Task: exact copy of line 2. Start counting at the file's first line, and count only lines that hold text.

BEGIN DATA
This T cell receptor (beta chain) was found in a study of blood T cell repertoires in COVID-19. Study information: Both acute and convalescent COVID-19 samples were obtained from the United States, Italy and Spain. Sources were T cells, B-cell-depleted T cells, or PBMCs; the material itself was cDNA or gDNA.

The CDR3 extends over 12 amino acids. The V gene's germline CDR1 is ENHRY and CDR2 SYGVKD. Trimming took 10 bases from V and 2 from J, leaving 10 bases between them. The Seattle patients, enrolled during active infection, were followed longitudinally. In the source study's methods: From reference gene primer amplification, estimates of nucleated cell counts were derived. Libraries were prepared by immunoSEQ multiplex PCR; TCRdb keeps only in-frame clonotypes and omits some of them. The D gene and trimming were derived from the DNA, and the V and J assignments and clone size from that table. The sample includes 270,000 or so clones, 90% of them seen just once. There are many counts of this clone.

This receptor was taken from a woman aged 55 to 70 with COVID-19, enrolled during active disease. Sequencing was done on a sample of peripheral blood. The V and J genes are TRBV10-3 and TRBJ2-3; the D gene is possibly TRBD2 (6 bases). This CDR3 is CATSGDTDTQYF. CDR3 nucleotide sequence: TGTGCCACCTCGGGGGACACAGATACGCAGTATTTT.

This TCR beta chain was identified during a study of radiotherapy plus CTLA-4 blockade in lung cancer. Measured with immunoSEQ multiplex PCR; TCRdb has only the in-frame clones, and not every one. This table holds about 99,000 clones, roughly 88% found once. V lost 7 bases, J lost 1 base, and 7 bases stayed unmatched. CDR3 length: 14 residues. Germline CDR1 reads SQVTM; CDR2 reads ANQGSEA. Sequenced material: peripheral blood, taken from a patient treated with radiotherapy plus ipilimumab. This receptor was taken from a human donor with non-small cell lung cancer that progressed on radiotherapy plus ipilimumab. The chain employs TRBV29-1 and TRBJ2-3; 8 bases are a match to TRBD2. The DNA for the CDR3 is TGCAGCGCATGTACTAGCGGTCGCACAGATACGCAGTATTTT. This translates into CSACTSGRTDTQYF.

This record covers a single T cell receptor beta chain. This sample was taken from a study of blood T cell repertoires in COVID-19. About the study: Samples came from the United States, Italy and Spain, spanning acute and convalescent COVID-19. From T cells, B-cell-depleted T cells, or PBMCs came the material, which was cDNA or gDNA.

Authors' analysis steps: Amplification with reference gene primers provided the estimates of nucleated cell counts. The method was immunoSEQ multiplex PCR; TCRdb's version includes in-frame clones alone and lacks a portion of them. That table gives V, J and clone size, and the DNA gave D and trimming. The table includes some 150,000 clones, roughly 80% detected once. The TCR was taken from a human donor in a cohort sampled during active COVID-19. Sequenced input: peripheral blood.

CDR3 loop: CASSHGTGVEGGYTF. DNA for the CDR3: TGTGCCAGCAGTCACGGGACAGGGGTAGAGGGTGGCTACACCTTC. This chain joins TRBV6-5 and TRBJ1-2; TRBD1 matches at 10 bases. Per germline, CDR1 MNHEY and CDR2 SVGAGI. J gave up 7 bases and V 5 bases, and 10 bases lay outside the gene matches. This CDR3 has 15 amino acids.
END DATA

The CDR3 extends over 12 amino acids. The V gene's germline CDR1 is ENHRY and CDR2 SYGVKD. Trimming took 10 bases from V and 2 from J, leaving 10 bases between them. The Seattle patients, enrolled during active infection, were followed longitudinally. In the source study's methods: From reference gene primer amplification, estimates of nucleated cell counts were derived. Libraries were prepared by immunoSEQ multiplex PCR; TCRdb keeps only in-frame clonotypes and omits some of them. The D gene and trimming were derived from the DNA, and the V and J assignments and clone size from that table. The sample includes 270,000 or so clones, 90% of them seen just once. There are many counts of this clone.